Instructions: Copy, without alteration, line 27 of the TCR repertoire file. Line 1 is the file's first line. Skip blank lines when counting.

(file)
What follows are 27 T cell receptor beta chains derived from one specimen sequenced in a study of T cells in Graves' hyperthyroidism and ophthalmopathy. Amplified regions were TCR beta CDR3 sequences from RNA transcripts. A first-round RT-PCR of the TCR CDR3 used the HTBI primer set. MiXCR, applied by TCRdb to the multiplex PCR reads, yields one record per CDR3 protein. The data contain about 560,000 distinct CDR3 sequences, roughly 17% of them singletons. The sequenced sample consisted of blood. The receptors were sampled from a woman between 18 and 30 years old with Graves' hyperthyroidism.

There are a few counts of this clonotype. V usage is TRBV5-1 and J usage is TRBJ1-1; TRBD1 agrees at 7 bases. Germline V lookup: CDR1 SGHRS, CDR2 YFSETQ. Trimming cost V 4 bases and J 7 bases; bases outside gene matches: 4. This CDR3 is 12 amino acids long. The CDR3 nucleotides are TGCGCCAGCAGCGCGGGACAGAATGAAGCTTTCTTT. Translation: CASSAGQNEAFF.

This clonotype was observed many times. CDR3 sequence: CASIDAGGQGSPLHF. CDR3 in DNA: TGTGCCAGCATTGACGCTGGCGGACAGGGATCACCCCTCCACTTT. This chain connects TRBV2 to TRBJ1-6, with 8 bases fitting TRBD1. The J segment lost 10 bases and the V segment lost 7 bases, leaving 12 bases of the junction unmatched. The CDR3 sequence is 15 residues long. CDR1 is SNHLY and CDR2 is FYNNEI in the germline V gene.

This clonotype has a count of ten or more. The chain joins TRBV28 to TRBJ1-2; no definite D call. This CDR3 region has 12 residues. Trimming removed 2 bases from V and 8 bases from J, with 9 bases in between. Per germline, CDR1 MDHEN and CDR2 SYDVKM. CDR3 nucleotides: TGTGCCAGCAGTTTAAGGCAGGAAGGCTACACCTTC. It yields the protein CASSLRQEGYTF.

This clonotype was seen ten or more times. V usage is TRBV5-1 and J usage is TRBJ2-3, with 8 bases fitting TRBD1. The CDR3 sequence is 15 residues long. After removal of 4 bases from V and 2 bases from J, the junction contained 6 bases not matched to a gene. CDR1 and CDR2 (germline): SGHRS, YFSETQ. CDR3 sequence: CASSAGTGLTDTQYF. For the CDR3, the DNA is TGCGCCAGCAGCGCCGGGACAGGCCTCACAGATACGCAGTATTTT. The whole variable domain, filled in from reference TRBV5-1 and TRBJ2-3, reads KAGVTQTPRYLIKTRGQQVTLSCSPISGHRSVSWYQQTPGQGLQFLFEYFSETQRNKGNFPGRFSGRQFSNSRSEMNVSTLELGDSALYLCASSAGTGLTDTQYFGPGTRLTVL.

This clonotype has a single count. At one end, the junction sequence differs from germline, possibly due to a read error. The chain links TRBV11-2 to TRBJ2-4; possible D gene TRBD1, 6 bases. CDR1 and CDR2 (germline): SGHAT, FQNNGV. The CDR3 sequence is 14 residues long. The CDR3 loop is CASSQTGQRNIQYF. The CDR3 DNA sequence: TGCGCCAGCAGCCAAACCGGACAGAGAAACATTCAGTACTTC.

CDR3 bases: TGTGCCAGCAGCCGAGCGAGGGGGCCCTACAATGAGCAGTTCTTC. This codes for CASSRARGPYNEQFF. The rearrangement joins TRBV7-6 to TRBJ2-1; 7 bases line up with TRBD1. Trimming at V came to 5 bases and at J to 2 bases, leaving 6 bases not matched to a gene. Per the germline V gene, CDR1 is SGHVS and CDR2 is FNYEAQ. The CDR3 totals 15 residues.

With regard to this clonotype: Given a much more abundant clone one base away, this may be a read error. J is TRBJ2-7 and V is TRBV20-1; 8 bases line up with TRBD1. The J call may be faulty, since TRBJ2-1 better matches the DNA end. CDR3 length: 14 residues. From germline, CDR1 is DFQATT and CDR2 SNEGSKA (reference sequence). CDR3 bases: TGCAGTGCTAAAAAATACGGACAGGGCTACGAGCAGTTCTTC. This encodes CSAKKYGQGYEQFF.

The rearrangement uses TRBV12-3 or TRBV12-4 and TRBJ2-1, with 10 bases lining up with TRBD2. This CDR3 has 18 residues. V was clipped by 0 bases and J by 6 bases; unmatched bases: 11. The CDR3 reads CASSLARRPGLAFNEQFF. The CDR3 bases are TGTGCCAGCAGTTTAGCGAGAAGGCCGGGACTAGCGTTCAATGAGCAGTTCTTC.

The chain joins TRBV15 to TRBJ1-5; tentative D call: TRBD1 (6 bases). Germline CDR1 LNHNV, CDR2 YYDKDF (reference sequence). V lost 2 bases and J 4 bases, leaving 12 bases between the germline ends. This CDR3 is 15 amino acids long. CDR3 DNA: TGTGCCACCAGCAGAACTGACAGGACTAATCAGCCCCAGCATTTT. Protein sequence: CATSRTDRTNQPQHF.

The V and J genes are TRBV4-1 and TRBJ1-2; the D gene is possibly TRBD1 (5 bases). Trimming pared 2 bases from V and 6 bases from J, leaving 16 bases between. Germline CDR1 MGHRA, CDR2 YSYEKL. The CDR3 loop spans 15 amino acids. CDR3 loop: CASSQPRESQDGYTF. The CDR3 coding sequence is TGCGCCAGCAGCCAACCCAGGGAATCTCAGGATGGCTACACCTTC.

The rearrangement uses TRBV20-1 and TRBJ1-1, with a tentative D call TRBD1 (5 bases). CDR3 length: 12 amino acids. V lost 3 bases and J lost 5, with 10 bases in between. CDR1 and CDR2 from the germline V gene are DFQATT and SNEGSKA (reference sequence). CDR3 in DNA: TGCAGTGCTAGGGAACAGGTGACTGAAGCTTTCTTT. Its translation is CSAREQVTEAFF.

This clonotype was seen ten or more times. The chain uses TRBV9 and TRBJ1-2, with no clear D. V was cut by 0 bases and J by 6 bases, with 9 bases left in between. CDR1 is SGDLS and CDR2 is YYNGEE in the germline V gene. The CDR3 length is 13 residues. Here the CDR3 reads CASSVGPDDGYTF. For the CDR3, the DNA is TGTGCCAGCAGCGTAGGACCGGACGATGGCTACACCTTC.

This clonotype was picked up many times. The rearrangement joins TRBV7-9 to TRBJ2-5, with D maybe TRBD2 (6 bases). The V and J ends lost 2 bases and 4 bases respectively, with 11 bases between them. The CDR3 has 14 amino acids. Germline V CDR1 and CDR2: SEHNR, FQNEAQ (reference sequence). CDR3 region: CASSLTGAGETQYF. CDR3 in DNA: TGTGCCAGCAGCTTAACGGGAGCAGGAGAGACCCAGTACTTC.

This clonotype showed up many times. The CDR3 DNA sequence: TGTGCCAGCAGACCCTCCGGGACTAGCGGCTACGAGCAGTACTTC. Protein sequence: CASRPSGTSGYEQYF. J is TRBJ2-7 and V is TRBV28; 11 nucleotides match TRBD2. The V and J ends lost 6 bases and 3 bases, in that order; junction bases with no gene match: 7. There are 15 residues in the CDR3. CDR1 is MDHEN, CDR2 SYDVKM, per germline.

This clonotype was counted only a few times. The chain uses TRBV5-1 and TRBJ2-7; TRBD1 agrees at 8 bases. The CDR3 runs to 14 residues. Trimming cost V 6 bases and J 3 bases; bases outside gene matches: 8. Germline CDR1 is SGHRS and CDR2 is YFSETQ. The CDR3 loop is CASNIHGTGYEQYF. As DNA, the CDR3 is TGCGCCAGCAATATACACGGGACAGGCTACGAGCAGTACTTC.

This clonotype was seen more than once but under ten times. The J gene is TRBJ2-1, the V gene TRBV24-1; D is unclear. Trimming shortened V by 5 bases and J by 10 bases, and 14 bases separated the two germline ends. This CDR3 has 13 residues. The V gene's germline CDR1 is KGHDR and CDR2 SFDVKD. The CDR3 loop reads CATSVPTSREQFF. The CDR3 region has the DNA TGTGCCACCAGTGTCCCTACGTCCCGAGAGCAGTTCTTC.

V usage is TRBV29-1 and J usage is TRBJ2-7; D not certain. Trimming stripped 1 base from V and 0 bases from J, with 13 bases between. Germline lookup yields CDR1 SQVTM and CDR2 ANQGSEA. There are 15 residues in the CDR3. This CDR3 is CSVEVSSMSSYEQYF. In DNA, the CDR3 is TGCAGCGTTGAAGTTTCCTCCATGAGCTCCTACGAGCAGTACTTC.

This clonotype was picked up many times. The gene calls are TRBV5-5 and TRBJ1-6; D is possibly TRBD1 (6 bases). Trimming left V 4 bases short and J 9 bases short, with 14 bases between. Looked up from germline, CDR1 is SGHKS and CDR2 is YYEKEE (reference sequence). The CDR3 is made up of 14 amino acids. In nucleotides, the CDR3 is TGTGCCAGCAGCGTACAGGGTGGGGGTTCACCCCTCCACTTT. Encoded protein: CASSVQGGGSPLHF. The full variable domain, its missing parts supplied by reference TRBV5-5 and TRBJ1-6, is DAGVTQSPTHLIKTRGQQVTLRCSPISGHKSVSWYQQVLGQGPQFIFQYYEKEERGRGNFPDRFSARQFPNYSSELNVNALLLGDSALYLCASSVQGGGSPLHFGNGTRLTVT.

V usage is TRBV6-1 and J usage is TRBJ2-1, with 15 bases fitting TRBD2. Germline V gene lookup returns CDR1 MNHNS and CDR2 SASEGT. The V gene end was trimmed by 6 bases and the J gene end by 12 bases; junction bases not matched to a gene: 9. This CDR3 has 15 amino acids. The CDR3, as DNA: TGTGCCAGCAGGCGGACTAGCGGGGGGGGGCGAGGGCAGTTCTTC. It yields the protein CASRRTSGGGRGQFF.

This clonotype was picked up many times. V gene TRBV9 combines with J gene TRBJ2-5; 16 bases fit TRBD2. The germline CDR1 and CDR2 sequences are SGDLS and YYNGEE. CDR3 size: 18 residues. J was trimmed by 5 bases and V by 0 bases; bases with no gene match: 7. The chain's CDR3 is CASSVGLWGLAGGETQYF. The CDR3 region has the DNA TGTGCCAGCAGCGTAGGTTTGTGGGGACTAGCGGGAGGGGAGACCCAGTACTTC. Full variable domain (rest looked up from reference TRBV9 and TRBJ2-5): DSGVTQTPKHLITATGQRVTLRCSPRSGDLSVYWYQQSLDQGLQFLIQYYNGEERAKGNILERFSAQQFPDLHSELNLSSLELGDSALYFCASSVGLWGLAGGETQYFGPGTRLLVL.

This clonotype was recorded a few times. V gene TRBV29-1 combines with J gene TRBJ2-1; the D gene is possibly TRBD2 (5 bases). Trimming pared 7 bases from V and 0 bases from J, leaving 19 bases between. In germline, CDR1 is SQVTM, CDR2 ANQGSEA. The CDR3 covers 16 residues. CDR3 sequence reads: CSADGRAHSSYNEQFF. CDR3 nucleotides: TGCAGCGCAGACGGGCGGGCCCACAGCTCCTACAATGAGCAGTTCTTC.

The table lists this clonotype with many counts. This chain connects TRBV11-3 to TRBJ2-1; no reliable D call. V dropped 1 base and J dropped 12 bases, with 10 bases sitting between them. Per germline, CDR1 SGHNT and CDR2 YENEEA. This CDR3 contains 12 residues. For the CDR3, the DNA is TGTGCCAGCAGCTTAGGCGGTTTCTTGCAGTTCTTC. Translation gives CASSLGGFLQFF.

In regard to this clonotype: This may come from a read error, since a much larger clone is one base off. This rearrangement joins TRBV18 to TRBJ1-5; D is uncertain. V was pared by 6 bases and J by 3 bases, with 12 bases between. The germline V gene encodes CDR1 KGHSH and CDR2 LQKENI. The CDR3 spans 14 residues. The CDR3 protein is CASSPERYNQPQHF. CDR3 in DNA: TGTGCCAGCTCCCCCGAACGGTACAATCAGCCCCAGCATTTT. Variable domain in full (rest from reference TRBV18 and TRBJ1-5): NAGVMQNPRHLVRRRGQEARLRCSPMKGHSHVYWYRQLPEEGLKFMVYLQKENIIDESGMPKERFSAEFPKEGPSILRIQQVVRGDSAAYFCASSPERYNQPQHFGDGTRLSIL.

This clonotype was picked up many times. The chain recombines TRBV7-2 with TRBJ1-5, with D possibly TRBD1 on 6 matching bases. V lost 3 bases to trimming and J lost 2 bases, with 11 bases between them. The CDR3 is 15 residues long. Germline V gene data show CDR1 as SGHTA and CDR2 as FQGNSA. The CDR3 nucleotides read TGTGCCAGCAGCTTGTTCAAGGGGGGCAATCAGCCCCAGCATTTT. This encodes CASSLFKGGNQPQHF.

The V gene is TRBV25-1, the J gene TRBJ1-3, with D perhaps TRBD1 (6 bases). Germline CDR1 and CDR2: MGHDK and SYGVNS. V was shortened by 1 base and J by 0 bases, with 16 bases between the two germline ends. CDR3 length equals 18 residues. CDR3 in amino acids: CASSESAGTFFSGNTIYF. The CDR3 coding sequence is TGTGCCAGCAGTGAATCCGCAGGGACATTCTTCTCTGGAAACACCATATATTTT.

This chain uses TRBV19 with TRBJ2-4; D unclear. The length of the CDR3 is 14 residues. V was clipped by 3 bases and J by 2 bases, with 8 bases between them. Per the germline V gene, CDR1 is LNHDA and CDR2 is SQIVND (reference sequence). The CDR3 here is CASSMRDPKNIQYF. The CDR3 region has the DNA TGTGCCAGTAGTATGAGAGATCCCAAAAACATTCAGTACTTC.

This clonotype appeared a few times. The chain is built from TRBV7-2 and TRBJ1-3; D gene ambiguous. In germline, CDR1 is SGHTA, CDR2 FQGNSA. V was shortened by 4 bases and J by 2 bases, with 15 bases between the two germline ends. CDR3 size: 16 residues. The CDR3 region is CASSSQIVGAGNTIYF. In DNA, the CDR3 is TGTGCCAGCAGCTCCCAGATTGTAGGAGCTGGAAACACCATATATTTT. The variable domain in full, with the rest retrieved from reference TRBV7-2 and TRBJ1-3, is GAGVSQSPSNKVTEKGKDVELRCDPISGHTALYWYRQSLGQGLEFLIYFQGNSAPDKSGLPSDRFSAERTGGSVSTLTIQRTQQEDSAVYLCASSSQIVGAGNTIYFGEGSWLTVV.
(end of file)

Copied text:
This chain uses TRBV19 with TRBJ2-4; D unclear. The length of the CDR3 is 14 residues. V was clipped by 3 bases and J by 2 bases, with 8 bases between them. Per the germline V gene, CDR1 is LNHDA and CDR2 is SQIVND (reference sequence). The CDR3 here is CASSMRDPKNIQYF. The CDR3 region has the DNA TGTGCCAGTAGTATGAGAGATCCCAAAAACATTCAGTACTTC.